Medicare And Medicaid: What’s The Difference?
What are the distinctions between Medicare and Medicaid? While the names may be similar and both assist in paying for health care and medical expenses, the programs are separate and different. Here’s a closer peek at the two programs and what you should remember about them.
Medicare is a federal medical insurance plan run by the Centers for Medicare and Medicaid Services, a federal government organization. It primarily serves people age 65 and older and even young disabled people and those with ALS or permanent kidney failure. U.S. citizens and permanent residents with a work record are qualified for the program, and they finance it from payroll deductions. Those on Medicare also pay premiums and co-pays.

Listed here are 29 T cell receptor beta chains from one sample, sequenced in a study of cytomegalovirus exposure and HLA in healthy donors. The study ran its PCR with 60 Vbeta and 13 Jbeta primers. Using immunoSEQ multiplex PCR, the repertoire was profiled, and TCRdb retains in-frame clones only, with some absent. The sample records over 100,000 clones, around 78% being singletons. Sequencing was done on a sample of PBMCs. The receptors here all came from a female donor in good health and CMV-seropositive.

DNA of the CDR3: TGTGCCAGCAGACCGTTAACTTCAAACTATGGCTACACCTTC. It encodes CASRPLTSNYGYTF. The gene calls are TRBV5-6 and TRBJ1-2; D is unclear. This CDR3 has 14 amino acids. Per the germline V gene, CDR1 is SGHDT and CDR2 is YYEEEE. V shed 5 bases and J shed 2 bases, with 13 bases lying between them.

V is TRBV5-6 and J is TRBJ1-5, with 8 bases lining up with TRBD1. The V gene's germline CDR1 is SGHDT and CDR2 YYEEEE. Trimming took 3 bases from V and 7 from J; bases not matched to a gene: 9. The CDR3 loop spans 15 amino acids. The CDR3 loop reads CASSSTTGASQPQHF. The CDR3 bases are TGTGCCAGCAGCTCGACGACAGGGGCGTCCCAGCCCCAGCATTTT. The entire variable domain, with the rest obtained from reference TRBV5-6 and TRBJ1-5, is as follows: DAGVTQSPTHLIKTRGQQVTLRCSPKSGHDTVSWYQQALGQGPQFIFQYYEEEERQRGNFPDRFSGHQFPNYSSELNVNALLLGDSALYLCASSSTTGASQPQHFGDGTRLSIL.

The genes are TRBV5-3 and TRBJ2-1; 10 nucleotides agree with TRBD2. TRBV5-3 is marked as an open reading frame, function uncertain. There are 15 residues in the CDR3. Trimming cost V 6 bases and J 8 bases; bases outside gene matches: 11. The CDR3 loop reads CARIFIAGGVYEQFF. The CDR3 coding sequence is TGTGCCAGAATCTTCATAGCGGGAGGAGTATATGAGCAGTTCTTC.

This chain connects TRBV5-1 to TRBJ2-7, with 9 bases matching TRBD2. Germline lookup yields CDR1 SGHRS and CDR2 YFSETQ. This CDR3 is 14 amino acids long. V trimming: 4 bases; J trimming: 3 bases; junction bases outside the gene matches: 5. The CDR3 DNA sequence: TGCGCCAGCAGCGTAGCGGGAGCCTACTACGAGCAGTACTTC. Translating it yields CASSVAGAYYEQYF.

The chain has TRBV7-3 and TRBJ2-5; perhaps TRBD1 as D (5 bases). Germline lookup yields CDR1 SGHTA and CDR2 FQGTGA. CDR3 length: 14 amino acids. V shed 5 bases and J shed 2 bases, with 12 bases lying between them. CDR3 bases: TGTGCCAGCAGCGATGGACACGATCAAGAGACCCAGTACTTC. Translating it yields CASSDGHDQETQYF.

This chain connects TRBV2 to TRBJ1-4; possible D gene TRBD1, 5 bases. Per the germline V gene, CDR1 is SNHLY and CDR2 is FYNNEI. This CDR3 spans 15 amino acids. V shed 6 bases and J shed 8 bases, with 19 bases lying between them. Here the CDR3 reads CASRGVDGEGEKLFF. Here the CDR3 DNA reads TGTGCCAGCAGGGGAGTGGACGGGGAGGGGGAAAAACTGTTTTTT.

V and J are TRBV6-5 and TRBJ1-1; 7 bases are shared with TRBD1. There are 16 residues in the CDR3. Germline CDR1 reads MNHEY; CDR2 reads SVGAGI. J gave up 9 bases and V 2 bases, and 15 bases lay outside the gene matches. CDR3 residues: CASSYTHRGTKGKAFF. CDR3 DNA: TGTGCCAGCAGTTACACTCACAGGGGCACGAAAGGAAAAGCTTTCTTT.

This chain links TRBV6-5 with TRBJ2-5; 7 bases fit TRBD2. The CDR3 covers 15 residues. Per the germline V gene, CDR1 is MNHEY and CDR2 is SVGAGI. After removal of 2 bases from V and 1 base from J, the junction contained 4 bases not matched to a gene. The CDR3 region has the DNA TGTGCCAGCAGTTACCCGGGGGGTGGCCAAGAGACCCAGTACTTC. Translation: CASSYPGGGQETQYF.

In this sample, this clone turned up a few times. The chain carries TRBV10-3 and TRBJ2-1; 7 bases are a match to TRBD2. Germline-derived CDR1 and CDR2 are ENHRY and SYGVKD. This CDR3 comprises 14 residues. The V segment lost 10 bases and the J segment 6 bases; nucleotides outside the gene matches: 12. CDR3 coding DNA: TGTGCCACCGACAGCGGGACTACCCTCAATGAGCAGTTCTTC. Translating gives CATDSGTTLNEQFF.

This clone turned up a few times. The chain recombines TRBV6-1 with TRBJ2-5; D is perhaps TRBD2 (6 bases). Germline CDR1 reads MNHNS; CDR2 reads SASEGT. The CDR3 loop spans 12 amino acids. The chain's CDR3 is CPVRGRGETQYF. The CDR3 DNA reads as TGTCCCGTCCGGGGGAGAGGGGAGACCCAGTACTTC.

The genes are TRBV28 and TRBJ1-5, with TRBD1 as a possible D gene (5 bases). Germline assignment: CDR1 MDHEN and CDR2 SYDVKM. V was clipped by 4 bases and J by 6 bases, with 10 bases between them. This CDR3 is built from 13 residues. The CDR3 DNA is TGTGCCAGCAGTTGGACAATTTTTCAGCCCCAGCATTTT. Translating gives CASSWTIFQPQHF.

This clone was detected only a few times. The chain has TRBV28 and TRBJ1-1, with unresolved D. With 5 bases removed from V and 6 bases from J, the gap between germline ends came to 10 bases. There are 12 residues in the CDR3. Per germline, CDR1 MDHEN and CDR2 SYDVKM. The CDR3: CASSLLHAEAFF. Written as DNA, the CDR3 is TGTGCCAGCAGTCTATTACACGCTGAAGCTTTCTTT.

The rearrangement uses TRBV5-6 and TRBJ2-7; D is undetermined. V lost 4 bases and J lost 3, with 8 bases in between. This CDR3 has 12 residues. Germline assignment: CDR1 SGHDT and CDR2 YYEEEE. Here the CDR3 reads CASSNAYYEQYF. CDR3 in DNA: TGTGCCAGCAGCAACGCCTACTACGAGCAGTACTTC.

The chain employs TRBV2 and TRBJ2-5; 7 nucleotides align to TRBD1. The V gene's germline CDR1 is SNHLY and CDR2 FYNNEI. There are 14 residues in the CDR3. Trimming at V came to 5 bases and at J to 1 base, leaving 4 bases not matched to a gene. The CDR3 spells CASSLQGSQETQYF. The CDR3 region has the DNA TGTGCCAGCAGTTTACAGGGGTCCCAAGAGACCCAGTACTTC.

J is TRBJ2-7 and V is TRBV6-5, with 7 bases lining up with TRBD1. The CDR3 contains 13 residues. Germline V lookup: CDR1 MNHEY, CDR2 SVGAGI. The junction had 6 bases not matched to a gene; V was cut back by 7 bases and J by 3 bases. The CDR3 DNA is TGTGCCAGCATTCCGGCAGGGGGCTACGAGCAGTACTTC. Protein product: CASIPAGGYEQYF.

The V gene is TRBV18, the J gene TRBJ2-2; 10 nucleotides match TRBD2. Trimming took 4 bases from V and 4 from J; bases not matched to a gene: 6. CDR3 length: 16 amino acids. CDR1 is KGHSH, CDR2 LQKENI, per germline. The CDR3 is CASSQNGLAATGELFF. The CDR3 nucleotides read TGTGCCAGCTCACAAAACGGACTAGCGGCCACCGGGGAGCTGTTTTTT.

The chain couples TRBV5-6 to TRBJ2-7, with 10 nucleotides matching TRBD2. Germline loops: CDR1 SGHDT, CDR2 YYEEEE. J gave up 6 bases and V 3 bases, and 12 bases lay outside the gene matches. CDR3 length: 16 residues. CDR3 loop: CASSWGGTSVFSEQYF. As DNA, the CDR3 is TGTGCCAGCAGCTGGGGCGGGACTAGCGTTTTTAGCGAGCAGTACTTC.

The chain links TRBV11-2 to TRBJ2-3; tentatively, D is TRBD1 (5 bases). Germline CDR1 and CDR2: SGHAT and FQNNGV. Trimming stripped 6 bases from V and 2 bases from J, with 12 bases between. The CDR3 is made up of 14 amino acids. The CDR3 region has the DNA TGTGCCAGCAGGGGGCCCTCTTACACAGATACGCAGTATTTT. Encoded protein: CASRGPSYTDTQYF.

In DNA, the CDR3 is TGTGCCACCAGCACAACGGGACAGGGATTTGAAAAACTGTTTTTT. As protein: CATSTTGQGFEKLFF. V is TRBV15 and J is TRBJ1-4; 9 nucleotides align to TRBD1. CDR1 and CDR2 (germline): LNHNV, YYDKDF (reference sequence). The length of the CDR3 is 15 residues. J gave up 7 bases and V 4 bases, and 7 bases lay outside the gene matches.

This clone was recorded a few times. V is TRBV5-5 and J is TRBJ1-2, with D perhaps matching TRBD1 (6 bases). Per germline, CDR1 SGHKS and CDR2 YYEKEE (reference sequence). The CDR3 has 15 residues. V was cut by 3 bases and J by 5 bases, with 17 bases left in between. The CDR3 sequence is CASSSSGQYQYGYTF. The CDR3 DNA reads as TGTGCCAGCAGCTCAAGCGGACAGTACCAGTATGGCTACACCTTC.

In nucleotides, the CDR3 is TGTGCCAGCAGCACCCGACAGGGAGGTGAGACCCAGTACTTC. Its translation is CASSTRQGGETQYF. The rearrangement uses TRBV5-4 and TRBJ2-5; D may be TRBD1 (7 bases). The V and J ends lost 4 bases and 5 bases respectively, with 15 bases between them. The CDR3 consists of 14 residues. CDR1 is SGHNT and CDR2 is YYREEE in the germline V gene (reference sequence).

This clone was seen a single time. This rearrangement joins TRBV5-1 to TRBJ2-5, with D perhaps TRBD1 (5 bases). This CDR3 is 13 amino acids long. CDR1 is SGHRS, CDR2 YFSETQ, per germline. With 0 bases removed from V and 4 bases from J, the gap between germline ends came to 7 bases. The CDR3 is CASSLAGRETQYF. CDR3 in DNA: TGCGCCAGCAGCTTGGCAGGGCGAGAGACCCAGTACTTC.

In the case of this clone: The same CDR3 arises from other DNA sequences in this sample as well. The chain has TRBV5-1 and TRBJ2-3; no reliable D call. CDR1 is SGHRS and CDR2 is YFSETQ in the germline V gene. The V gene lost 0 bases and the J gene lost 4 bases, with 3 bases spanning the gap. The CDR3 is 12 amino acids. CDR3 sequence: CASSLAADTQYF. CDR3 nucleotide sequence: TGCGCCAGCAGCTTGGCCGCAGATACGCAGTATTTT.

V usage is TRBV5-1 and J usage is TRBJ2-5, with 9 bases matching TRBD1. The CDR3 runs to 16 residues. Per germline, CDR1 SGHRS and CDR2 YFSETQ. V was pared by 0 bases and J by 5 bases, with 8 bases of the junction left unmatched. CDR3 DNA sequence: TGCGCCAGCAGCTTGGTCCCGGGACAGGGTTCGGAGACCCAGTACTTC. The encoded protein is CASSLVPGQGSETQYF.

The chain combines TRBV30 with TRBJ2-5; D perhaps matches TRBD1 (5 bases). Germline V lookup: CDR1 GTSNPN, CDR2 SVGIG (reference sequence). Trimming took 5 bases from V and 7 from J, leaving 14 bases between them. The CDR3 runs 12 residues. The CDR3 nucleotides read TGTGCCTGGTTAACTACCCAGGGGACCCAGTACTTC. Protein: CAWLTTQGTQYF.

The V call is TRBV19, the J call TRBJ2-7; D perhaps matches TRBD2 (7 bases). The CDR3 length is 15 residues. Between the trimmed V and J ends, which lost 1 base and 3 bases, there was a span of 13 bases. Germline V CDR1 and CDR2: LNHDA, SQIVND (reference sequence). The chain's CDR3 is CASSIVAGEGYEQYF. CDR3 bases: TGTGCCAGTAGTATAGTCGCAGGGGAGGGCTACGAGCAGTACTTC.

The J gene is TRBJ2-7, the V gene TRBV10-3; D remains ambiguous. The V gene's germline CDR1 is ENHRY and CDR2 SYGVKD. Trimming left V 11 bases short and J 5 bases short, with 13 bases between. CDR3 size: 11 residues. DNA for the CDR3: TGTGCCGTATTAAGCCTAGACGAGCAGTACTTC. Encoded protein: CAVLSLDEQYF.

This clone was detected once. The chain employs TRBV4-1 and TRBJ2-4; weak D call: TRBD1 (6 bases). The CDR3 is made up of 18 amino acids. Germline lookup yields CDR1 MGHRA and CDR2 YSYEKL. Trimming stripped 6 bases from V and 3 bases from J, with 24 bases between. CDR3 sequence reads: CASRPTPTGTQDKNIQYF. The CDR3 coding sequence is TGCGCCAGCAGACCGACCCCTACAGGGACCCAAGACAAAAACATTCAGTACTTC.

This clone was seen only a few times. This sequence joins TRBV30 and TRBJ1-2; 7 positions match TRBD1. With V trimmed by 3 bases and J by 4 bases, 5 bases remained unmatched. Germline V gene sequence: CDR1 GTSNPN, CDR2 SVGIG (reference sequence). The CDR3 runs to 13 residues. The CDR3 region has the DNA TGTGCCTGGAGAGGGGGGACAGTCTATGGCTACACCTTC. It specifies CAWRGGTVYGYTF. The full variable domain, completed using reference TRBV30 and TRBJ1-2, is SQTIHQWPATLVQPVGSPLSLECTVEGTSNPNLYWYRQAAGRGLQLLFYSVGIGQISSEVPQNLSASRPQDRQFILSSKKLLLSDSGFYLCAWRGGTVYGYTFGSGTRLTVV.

Medicaid is a joint federal and state program, which is operated by the individual states. It provides health care and long-term assistance to those who are financially eligible. Medicaid’s major difference is in the provision of long-term care, which is unavailable under Medicare or any other type of medical or health insurance. Qualification rules vary by individual state, and focus generally on asset and/or income levels.
Are You Dual-Eligible?
Some individuals qualify for both Medicaid and Medicare, and are referred to as “dual-eligible.” In this case, Medicaid is the principal insurance for medical care. Medicaid may cover cost-sharing, including deductibles and co-pays, as well as premium assistance.
The accompanying infographic provides a simple guide to the distinctions between the two programs.